Marvel is back with another X-Men movie, this one dipping deep into X-Men history, similar to the “Wolverine” movie.
Set in the years between World War II and the Cuban Missile crisis, “X-Men: First Class” gives a nod to “Forrest Gump,” by inserting its characters into some of history’s most pivotal moments. We get a much more in-depth look at Magneto’s (Michael Fassbender, “Inglorious Bastards”) history; he is taken from his parents at a Nazi camp in Poland, mirroring a similar scene from the first film. He is recruited by Sebastian Shaw (Kevin Bacon “Elephant White”), who is a mutant himself, capable of absorbing energy. But Shaw kills Magento’s mother, setting Magento on the path for revenge throughout the movie.
We also take a look at how Professor X (James McAvoy, “The Last King of Scotland”) got his start. His character is refreshingly imperfect in this movie. Yes, he’s a brilliant, well-to-do scholar who believes in humanity; but he is also a college boy who drinks from beer bongs and uses terrible lines to pick up co-eds.
Eventually, the two meet up and recruit other mutants in an effort to stop Shaw from starting World War III by setting off nuclear weapons during the Cuban Missile Crisis.
In his biggest movie yet as a director, Matthew Vaughn hits most of the right notes. He stops just short of corny in many scenes, an important skill for a director to have. He also makes his characters’ emotions penetrate the audience and he puts the special in special effects. By far, the pace Vaughn sets is probably his best achievement. The movie never slows down, but never really feels rushed. In some areas however, Vaughn stops short. He doesn’t develop the romances to a point where they are believable. In several instances, very important dialogue is hastily delivered so that the audience might miss important points if they’re not paying close attention.
Although Kevin Bacon’s acting as the villain was spot on; Michael Fassbender was the standout in this film. Michael Fassbander was the most riveting to watch on screen as he never misused a second of his time, driving home his agony and arrogance so much that the audience might accidentally end up on his side. The chemistry he creates with James McAvoy makes the frenemyship we see in later movies ring true, and the audience is sad to see them part ways. Rose Byrne (“Bridesmaids”), who plays an adaptation of Professor X’s love interest Moira MacTaggert, was convincing as a kick-butt member of the CIA- except during those long stretches of time in which she left her mouth hanging awkwardly open like a fish. Jennifer Lawrence (“The Beaver”), who plays Mystique, laid out her backstory well also, second only to Magento’s.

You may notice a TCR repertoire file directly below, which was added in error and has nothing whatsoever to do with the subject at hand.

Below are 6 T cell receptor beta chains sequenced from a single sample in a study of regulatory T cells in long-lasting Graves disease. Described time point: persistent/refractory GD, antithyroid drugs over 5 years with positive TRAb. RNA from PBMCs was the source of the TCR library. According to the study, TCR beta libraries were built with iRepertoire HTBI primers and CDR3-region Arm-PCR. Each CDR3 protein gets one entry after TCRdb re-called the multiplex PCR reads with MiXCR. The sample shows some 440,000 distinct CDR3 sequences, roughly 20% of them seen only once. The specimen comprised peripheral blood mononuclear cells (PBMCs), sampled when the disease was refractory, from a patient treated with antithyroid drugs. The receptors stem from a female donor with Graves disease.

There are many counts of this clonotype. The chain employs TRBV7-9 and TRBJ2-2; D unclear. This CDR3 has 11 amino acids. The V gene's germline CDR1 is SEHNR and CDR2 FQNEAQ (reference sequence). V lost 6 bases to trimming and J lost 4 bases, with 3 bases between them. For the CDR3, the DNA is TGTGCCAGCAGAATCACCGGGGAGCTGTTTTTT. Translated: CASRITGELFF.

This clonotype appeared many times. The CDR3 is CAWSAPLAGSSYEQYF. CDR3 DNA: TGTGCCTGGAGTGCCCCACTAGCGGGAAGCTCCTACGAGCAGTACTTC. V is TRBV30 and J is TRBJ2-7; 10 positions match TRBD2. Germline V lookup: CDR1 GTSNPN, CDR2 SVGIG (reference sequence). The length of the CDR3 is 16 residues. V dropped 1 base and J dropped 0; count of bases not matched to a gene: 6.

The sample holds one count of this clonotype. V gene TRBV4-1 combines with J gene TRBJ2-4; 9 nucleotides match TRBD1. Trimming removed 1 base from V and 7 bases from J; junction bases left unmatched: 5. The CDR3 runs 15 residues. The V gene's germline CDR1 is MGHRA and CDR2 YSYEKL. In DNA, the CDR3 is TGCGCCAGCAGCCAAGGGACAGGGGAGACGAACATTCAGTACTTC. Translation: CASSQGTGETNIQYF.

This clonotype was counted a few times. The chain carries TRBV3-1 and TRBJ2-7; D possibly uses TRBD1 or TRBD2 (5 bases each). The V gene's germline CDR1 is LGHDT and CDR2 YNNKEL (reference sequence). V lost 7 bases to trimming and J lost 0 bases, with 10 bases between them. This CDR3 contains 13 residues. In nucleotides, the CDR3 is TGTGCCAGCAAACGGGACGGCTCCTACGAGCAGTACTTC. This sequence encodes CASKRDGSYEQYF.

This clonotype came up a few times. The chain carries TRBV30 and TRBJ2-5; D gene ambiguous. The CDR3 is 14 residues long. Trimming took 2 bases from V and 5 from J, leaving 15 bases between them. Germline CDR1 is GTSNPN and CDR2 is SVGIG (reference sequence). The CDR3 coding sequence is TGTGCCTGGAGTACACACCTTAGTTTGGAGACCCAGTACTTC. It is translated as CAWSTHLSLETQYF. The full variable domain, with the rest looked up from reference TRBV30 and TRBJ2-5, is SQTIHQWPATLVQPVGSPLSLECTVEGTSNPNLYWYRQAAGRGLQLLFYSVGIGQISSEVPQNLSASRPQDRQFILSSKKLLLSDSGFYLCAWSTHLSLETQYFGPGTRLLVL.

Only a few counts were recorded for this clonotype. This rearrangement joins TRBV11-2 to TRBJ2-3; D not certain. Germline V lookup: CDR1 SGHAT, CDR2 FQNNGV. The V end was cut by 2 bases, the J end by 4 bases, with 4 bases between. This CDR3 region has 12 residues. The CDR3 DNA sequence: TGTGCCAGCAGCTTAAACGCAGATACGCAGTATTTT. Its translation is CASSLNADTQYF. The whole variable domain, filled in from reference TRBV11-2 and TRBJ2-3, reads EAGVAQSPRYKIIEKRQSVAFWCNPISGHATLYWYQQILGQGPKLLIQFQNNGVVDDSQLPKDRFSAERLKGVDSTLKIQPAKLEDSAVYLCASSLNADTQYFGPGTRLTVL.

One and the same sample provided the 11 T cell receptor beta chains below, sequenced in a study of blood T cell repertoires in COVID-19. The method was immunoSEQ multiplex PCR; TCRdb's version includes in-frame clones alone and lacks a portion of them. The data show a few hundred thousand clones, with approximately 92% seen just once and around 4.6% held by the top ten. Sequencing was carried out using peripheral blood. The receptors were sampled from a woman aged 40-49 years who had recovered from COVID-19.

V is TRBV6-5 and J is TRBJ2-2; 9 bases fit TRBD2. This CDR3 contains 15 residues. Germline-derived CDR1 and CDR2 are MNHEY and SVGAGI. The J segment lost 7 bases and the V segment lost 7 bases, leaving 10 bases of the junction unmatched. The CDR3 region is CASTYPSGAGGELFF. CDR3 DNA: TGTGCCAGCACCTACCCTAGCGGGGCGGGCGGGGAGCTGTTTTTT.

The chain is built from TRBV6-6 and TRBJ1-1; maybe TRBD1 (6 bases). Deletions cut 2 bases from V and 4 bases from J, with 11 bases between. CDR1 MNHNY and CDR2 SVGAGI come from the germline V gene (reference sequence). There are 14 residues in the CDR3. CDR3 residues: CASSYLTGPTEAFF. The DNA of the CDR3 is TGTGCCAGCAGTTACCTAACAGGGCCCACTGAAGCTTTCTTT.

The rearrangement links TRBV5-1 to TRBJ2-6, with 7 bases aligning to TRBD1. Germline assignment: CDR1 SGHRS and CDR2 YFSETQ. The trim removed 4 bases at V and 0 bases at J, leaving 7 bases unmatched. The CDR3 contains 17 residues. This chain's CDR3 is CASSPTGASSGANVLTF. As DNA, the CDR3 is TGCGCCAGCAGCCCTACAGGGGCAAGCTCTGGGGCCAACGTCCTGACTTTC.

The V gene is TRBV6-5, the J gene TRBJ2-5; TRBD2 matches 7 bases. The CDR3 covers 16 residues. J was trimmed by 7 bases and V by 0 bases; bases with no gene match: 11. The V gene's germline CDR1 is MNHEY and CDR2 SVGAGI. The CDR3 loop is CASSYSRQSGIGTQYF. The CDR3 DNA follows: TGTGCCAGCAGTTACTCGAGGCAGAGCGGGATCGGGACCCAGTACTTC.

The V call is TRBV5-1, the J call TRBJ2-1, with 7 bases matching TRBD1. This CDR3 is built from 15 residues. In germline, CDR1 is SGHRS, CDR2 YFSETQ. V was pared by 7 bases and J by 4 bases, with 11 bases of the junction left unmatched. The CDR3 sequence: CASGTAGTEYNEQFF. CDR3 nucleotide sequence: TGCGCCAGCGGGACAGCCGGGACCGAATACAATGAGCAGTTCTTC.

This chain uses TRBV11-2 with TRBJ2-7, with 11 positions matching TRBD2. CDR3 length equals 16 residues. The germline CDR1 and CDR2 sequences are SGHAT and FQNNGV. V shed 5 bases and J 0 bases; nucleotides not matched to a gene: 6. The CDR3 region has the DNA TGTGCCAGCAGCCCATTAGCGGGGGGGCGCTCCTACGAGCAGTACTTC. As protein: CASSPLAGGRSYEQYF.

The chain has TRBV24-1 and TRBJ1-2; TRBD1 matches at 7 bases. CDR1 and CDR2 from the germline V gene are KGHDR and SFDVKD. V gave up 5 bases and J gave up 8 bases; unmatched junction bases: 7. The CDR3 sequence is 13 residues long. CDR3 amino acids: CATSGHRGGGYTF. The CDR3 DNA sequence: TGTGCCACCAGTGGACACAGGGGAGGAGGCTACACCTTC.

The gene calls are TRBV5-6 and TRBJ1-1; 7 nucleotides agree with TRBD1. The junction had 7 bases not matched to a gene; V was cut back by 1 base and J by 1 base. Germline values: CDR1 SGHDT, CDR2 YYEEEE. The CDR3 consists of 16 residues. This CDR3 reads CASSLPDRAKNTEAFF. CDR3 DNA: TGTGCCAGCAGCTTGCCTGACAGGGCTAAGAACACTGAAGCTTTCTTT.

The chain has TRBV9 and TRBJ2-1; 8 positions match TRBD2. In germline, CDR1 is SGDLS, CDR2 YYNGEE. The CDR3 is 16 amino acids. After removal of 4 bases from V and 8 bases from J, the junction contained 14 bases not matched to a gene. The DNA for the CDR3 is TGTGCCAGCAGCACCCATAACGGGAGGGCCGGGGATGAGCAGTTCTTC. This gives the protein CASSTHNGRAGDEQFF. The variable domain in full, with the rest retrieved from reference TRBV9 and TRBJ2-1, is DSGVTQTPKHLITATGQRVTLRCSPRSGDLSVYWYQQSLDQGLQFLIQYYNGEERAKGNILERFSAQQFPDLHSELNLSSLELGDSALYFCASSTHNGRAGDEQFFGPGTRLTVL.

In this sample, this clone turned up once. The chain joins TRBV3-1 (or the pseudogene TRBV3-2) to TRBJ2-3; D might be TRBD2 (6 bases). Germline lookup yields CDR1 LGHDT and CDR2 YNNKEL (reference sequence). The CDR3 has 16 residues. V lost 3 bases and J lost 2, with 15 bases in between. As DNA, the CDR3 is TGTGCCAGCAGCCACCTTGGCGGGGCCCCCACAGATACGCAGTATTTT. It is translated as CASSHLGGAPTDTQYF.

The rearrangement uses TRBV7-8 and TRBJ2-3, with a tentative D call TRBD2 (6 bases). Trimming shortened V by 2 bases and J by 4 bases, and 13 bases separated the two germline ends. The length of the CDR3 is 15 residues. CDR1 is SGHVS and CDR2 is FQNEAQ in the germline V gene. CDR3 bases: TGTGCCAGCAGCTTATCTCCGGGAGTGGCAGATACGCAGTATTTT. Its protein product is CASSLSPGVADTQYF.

Once again, for die-hard fans, the story veers liberally from that of the original comics. The characters chosen were certainly not the first class of X-men, Moira was an expert in genetics and for goodness sake, Professor X was bald from the age of 16! But those fans will be delighted to see Mystique and Azazel go off together to join Magneto’s team since they know what comes next, and yes, it’s a baby in baby carriage. Mystique and Azazel were the parents of Nightcrawler in the comics.
And for the average fan, these are minor details that will not affect enjoyment of the movie. In fact, they allow for perhaps even better storytelling. For instance, when Hank McCoy (Beast) tells Professor X it would be best to just shave his head in order to use cerebro, the audience is charmed and laughs off Professor X’s response: “Don’t touch the hair!” We know his fate, even if he doesn’t. And even though it may not have made much sense, a cameo by Wolverine was also crowd-pleasing.
The bottom line: Go see this movie. It’s funny, touching, action packed and assembled in a two hour package!